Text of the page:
Outcome of a young adolescent diabetes transition clinic in an inner city ethnic population in Birmingham: an audit
J Cutler, B Munir, L Hudson, J Ashton, S Holmes, M Plunkett & P De
Introduction: Management of adolescent diabetes is challenging due to a complex interplay of physiological and psychological factors.
Aims: To audit the outcome of our local hospital adolescent diabetes clinic.
Method: Adolescents aged 1624 years are seen by our multi-disciplinary team (adult and paediatric diabetes consultant, diabetes specialist nurses and a dietician) every 4 months after transfer from paediatric service. We looked at the clinic records and electronic data of 56 patients over 5 years (20062010).
Results: Forty-seven had TIDM, eight T2DM and one possible MODY (31 males, 25 females). Mean age 20 (range 1726) years and average diabetes duration 9.5 years (Asian 28, Afro-Caribbean 9, Caucasian 16, African 3).
Seventeen patients had undergone structured education (DAFNE) and four are on waiting list. Four had 1:1 carbohydrate counting sessions.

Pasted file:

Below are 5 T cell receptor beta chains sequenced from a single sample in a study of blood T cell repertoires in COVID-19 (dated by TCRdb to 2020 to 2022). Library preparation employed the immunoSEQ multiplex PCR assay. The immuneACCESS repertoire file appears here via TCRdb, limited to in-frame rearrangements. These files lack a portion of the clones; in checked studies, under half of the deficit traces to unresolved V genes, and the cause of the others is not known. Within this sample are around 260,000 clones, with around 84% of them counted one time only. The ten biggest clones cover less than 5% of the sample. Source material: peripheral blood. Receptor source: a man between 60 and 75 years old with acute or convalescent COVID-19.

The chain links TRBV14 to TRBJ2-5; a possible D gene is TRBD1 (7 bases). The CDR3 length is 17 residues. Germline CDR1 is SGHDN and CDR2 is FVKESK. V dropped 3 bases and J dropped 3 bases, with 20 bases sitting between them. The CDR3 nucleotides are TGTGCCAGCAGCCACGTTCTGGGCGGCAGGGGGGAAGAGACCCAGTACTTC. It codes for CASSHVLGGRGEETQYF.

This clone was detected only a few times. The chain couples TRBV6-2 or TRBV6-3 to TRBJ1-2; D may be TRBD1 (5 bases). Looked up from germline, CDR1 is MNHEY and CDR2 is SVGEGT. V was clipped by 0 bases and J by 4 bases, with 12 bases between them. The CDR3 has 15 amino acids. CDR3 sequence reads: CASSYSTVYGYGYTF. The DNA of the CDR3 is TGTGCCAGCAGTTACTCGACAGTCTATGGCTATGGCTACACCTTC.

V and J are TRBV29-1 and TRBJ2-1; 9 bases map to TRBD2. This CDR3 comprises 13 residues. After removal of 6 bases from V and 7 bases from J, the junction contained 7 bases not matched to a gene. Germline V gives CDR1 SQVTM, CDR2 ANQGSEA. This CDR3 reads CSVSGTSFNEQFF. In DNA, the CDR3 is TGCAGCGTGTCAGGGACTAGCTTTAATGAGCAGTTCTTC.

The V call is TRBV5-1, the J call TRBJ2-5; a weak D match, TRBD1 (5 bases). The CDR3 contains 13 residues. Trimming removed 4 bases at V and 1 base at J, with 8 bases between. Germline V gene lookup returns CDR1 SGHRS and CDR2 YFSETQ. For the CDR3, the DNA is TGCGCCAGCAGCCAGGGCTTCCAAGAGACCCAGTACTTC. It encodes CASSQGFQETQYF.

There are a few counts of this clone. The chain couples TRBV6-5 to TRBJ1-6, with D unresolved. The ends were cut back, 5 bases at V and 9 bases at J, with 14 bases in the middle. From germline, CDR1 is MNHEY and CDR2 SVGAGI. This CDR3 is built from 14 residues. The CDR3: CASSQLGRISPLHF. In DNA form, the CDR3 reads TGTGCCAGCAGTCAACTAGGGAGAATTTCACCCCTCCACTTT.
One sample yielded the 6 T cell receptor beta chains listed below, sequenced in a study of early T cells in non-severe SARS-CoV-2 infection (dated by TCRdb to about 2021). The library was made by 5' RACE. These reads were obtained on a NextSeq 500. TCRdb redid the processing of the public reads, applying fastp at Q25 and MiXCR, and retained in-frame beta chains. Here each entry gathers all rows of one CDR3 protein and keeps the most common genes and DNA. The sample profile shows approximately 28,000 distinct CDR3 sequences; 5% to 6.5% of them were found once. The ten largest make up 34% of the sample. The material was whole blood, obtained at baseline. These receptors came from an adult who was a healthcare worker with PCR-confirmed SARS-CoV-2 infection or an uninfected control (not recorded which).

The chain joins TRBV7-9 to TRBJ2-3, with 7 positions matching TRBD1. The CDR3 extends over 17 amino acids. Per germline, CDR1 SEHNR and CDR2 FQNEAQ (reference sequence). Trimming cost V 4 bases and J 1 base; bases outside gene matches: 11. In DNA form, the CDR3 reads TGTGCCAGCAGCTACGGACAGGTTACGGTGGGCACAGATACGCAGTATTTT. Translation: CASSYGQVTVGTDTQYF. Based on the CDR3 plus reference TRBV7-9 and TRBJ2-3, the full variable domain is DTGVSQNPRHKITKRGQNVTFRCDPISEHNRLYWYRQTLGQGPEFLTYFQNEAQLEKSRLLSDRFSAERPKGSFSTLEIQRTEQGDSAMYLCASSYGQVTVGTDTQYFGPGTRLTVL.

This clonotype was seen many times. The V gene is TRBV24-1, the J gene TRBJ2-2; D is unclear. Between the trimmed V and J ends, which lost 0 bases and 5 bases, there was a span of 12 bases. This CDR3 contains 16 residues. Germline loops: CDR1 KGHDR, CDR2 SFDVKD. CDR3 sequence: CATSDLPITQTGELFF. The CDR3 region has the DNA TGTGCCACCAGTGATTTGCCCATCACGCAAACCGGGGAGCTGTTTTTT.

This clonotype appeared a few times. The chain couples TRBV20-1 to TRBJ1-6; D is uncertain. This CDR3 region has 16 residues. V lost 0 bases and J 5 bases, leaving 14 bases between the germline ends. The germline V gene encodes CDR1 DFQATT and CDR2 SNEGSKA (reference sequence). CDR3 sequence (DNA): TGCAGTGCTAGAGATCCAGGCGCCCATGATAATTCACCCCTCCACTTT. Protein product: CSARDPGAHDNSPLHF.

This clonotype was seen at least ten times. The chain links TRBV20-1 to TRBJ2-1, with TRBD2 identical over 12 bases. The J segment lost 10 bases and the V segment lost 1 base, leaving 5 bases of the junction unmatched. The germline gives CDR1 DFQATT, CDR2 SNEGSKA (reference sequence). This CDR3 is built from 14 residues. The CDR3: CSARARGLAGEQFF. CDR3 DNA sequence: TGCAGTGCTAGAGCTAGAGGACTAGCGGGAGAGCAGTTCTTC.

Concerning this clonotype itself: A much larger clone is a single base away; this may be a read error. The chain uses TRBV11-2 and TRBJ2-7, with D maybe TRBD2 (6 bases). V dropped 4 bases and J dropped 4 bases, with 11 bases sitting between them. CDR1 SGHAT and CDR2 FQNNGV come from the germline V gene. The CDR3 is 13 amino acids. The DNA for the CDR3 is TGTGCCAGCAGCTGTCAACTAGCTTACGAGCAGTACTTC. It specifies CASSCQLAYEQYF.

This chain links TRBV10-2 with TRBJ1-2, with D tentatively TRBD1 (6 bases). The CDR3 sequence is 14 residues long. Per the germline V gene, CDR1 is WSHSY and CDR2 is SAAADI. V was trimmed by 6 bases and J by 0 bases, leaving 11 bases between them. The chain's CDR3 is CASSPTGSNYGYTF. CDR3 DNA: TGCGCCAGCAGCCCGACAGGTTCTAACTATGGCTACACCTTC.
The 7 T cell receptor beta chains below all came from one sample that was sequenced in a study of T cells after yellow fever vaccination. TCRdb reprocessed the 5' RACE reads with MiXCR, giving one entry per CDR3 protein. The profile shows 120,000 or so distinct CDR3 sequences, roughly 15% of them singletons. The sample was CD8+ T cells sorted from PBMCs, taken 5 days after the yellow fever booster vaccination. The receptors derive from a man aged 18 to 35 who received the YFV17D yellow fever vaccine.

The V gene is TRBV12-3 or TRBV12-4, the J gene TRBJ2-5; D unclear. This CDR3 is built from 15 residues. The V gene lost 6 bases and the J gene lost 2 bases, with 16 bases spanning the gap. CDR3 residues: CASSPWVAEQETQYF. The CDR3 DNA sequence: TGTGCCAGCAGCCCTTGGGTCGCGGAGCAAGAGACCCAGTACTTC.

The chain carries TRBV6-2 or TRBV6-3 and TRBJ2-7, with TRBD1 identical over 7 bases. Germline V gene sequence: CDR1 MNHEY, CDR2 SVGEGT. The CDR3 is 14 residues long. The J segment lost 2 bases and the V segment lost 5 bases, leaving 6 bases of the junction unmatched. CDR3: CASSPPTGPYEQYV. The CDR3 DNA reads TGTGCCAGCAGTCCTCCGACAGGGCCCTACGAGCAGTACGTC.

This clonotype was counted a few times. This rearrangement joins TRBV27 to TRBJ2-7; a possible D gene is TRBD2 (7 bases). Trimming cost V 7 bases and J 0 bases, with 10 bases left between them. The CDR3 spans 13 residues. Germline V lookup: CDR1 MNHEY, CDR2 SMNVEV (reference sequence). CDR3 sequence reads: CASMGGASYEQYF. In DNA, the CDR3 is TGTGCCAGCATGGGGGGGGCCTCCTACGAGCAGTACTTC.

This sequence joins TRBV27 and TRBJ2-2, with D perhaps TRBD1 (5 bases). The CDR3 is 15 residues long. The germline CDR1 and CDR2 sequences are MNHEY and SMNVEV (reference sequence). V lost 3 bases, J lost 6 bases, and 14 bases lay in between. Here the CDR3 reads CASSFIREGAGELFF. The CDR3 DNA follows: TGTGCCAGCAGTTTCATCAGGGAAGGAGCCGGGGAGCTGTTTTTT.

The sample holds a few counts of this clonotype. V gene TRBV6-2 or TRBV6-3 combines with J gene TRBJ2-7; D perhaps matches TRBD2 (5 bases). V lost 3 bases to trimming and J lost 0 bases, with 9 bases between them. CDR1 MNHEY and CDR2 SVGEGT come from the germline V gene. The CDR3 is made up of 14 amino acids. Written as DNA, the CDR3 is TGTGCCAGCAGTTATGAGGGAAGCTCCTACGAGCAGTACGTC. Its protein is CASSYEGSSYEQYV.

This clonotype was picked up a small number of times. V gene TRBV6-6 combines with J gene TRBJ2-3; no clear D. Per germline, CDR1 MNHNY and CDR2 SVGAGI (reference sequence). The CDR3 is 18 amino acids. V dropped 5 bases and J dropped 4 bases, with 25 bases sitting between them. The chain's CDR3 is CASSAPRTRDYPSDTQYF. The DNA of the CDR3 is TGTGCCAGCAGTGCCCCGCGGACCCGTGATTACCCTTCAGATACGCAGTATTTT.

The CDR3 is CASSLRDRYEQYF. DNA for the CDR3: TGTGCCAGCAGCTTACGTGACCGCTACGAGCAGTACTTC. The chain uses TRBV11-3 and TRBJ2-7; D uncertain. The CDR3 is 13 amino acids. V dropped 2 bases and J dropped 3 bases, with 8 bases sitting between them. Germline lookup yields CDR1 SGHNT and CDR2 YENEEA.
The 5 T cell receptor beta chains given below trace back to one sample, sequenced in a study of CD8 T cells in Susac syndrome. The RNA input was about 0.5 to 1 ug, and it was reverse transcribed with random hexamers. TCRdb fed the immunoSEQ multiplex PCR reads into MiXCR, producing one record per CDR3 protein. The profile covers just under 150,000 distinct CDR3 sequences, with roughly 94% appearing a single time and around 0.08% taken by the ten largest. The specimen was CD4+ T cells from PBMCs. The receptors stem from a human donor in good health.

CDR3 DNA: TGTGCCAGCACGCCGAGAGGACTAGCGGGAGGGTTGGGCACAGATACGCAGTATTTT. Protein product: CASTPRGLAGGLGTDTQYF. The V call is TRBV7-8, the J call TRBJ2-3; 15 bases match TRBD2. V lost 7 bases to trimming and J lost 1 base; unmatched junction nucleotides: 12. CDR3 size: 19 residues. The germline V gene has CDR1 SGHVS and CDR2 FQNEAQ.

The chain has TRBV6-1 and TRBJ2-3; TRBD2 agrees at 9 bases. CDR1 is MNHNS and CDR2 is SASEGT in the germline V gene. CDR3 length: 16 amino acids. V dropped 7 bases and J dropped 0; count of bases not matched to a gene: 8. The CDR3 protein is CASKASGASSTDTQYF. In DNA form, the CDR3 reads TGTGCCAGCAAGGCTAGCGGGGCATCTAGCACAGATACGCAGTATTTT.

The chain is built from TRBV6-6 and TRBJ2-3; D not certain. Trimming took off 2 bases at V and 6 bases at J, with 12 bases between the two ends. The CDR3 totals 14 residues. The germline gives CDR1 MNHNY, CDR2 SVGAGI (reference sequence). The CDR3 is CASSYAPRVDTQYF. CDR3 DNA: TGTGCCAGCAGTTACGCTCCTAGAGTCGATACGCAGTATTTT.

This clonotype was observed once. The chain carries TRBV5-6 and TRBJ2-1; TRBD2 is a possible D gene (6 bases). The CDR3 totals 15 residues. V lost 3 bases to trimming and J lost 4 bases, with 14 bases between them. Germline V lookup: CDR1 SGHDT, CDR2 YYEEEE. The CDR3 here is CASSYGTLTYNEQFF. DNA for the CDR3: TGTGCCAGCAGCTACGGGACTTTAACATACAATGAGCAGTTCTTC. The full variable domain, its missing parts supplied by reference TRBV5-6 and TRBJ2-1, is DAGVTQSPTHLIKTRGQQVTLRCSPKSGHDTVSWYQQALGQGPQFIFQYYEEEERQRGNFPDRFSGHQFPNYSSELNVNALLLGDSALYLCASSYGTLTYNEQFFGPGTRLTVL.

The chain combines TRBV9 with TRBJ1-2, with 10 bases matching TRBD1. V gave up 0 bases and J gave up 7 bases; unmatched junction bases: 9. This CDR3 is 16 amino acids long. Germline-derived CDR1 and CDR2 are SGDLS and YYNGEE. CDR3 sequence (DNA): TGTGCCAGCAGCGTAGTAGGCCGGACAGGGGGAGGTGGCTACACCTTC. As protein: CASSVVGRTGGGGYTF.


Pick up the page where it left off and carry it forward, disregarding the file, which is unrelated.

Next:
Two patients had coeliac disease, two used recreational drugs and eight took alcohol. Four patients developed retinopathy and five microalbuminuria over these 5 years. Mean HbA1c in 2006 was 9.2% and in 2010 was 9.6%. HbA1c improved in 15/56 (27%) patients and was static in eight patients. There were 40 patients in 2006 on multi-dose insulin injection, increasing to 52 by 2010. There was a 44% (nine in 2008, five in 2010) and 35% (35 in 2007, 23 in 2010) reduction in DKA and hypoglycemia related hospital admissions respectively. Clinic attendance rates improved from 68 to 79%. User questionnaire results show significant patient satisfaction.
Conclusions: Our ethnically mixed adolescent diabetes clinic remains a big challenge. We have started to convert more patients to multi-dose insulin injections and enrol into structured education (DAFNE). Empowerment and clinic attendance is getting better, DKA and hypoglycaemia admissions have fallen through more frequent diabetes specialist nurse contact and support (by e-mails, mobile text messaging, drop-in clinics) hopefully, we shall see concomitant improvements in HbA1c in future.
Declaration of interest: The authors declare that there is no conflict of interest that could be perceived as prejudicing the impartiality of the research project.
Funding: This research did not receive any specific grant from any funding agency in the public, commercial or not-for-profit sector.